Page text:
It might be useful to first understand how someone feels and what happens to their body during an anxiety attack. Your heart rate quickens, you sweat, and you experience shortness of breath. Exercising often brings on similar sensations. Someone with anxiety could associate those physical symptoms with an anxiety attack and start to feel anxious.
Stories of injuries or even past experiences of injury brought on by or during exercise can also contribute to someone feeling anxious during a workout, according to Psychology Today.
Also, gyms or fitness centers that involve group activity could be anxiety-inducing for someone who already feels socially anxious. Add to that the worry of not knowing how to use the equipment if you’re a first-timer and having to interact with trainers or other fitness enthusiasts, and there’s an environment that’s not the most conducive for someone who has a fear of being watched and judged by others. “Social anxiety is more than shyness. It’s a fear that doesn’t go away and affects daily activities, self-confidence, relationships, and work or school life. And, of course, exercising in gyms,” shared a licensed psychologist based in Istanbul, Turkey, Onur Bal, with Healthline.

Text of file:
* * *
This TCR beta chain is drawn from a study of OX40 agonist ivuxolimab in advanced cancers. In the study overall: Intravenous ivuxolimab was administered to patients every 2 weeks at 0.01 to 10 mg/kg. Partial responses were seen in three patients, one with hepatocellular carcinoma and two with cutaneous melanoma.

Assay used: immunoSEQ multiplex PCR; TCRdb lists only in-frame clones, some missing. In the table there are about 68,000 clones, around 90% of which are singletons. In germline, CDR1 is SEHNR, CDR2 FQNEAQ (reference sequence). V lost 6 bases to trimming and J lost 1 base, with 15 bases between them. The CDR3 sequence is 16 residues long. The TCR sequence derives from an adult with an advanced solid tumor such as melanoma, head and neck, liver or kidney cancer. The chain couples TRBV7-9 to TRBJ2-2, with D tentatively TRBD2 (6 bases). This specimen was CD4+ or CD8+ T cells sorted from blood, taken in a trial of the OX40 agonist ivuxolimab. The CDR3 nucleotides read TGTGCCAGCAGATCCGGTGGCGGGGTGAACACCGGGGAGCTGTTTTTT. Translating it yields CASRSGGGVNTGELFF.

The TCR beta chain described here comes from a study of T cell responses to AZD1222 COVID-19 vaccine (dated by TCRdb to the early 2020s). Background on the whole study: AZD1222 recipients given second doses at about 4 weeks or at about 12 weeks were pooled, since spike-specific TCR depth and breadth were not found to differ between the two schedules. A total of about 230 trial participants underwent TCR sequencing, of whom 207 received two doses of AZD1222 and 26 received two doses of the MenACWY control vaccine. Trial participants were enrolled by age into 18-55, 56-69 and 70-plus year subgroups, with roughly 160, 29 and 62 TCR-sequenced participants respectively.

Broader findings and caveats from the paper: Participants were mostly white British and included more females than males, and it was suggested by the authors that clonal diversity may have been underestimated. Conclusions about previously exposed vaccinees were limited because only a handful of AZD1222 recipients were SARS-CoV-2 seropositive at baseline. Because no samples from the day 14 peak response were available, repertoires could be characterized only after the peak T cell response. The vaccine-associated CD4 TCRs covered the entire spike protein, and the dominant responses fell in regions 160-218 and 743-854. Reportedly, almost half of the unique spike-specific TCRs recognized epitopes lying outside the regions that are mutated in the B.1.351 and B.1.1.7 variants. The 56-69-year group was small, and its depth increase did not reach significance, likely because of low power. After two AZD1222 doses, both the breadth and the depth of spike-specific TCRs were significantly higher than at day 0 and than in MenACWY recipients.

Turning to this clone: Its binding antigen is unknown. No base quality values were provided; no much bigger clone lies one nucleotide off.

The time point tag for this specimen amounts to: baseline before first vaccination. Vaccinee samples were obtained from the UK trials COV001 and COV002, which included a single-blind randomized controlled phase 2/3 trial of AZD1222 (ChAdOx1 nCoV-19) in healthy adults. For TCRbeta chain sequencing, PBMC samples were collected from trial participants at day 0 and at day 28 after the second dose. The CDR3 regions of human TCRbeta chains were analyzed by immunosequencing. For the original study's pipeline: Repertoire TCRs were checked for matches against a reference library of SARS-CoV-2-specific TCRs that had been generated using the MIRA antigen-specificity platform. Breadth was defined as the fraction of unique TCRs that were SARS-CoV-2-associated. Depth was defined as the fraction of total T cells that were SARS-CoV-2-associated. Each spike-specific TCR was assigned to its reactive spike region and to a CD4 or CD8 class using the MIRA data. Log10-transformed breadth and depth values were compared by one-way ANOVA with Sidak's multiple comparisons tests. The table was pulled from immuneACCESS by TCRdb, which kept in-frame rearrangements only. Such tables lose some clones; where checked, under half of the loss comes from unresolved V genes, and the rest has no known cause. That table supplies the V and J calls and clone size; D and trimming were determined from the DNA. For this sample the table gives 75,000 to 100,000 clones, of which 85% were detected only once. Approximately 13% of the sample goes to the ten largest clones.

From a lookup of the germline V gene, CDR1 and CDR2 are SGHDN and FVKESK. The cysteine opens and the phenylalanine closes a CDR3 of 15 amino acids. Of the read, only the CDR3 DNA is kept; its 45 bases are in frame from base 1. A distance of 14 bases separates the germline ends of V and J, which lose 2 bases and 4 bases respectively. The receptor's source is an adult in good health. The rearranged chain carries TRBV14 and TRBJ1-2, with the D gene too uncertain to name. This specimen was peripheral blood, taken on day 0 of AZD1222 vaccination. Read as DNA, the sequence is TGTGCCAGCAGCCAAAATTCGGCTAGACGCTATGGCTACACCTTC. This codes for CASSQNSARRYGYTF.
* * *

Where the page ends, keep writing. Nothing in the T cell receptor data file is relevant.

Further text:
Author of “The Anxiety Toolkit: Strategies for Fine-Tuning Your Mind and Moving Past Your Stuck Points,” Alice Boyes shared in Psychology Today that sometimes, anxiousness brought on by exercise could simply be about obsessive thoughts that tend to spiral. You could worry about germs from sharing equipment and machines at the gym or ruminate over something negative someone told you about your workout routine and things can get out of control. The important thing, according to Boyes, is to become aware of it and know the difference between your “anxiety-brain” and what’s actually happening.